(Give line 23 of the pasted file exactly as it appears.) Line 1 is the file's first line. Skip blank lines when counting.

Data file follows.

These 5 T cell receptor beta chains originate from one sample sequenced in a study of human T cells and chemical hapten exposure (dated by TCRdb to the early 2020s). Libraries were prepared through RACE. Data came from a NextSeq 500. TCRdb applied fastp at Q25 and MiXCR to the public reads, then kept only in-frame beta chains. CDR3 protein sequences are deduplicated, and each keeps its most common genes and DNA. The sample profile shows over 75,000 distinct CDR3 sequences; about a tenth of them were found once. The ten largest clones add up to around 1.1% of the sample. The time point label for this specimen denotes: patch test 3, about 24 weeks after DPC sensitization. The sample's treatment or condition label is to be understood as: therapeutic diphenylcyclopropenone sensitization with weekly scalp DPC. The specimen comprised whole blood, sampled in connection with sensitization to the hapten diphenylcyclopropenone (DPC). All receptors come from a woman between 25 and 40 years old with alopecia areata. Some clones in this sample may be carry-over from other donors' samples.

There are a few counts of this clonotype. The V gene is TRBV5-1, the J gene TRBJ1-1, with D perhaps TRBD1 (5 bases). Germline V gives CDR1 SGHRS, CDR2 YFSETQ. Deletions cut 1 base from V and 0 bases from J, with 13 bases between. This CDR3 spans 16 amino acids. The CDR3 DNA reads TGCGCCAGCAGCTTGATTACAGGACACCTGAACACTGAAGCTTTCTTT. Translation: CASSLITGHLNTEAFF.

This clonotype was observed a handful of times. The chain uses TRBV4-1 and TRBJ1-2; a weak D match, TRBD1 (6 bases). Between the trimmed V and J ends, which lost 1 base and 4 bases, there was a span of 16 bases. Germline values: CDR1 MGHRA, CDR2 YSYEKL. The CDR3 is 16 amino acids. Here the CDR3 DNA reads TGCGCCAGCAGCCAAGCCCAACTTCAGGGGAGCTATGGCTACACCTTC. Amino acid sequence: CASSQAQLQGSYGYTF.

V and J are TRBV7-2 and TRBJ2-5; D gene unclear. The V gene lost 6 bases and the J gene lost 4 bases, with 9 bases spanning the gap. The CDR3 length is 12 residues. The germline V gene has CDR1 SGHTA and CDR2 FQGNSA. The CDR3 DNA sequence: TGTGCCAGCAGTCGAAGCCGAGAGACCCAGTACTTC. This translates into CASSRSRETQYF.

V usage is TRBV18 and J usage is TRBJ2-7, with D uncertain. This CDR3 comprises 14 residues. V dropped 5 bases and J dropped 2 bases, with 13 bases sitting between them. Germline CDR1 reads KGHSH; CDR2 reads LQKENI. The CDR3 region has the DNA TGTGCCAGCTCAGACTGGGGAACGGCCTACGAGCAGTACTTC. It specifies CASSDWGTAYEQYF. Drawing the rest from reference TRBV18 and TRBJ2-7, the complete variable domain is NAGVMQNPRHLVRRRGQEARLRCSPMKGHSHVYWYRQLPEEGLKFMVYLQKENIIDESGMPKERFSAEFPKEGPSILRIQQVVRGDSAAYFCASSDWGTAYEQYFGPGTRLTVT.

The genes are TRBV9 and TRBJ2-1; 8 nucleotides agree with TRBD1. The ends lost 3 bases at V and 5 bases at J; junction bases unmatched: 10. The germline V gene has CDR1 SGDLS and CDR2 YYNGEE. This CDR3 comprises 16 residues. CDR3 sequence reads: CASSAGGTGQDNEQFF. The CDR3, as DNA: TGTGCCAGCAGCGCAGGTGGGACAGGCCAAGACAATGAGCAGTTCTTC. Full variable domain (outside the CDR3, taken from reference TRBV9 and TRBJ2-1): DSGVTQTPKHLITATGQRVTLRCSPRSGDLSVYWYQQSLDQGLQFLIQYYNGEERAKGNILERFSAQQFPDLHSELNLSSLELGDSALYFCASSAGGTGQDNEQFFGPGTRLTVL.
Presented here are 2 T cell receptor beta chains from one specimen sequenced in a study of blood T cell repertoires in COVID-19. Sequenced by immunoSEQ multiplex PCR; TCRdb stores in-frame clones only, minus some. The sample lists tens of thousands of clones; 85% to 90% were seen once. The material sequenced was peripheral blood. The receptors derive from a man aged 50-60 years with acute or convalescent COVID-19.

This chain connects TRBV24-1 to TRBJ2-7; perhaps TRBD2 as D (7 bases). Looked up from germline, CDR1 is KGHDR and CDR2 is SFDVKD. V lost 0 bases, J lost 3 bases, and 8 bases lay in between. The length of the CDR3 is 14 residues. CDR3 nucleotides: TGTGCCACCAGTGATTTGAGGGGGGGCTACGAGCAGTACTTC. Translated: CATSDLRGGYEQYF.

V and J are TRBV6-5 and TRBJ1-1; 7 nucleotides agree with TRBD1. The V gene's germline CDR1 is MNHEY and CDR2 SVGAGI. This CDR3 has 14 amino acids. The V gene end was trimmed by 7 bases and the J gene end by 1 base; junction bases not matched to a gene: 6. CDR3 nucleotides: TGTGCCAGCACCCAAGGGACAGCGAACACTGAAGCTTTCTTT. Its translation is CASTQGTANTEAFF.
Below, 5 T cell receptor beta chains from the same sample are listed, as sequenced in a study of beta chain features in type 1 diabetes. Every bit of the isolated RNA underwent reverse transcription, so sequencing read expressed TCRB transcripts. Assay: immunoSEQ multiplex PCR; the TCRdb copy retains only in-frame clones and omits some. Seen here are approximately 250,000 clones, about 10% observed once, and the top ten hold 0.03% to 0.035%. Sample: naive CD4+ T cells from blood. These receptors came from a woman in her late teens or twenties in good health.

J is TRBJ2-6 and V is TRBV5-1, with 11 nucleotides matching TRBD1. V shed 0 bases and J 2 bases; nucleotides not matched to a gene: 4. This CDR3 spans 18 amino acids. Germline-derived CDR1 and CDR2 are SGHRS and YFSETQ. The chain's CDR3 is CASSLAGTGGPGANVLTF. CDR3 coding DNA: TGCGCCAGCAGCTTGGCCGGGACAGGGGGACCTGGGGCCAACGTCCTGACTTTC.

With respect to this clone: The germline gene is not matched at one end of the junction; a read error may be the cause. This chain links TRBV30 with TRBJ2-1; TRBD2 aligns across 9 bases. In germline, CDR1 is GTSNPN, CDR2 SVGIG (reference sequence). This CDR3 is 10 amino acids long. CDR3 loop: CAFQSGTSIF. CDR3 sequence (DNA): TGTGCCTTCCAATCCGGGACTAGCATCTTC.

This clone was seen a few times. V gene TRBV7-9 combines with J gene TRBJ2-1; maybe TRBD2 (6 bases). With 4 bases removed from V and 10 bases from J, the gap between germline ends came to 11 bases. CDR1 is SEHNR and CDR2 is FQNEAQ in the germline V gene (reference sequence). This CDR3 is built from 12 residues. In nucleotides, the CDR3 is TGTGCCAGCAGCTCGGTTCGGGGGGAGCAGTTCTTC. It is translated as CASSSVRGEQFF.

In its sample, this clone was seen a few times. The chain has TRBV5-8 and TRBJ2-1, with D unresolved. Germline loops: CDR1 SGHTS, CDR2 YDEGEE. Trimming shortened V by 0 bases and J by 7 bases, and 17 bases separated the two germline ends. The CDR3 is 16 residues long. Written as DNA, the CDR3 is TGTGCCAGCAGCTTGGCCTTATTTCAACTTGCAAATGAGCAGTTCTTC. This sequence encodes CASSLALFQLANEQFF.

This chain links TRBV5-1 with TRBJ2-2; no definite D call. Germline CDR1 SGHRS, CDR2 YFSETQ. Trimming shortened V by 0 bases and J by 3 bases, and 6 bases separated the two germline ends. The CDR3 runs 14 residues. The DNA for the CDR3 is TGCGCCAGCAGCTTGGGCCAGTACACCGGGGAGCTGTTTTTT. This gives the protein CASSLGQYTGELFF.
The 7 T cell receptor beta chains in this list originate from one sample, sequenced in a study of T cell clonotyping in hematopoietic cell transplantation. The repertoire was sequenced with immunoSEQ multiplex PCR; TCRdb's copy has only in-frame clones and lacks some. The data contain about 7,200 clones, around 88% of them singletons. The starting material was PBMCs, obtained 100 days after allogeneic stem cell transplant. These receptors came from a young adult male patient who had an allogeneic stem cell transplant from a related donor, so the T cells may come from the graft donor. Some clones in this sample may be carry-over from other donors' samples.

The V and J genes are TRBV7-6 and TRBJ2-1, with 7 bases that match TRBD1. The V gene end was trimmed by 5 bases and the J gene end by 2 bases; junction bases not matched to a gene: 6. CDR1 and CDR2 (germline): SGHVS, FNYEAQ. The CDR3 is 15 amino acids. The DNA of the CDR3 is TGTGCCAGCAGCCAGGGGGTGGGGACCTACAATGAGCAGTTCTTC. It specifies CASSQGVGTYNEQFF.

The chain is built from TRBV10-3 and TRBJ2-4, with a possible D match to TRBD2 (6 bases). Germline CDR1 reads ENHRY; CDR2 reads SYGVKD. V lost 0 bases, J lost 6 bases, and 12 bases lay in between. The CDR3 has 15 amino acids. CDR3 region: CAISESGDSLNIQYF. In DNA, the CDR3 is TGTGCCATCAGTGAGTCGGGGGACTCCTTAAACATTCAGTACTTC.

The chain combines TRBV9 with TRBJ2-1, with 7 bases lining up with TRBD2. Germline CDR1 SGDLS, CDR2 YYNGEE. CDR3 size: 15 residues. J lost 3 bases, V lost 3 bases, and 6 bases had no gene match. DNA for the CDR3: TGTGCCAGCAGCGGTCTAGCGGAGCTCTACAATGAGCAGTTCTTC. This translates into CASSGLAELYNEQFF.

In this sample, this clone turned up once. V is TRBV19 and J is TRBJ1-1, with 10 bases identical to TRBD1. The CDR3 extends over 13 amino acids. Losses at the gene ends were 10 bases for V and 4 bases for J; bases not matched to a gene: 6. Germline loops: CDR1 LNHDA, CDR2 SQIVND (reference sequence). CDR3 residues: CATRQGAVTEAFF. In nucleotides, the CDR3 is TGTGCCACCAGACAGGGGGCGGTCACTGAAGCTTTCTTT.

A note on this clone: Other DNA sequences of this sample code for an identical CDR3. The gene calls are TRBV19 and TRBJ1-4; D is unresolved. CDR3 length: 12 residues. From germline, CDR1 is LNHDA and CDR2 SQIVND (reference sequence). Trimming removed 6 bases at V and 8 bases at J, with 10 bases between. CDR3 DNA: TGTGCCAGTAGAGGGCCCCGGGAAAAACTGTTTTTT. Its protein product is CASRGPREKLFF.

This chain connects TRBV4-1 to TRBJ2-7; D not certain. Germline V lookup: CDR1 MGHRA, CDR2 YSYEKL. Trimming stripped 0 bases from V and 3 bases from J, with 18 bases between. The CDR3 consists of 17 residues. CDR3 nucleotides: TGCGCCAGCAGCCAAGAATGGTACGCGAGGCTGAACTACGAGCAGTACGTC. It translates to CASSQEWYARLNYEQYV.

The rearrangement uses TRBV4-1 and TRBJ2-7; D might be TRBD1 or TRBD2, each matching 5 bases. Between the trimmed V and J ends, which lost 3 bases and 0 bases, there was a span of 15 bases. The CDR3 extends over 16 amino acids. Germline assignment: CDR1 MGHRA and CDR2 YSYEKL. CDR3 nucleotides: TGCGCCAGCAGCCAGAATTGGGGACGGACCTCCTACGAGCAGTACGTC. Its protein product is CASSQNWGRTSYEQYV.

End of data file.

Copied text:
The rearrangement uses TRBV4-1 and TRBJ2-7; D might be TRBD1 or TRBD2, each matching 5 bases. Between the trimmed V and J ends, which lost 3 bases and 0 bases, there was a span of 15 bases. The CDR3 extends over 16 amino acids. Germline assignment: CDR1 MGHRA and CDR2 YSYEKL. CDR3 nucleotides: TGCGCCAGCAGCCAGAATTGGGGACGGACCTCCTACGAGCAGTACGTC. Its protein product is CASSQNWGRTSYEQYV.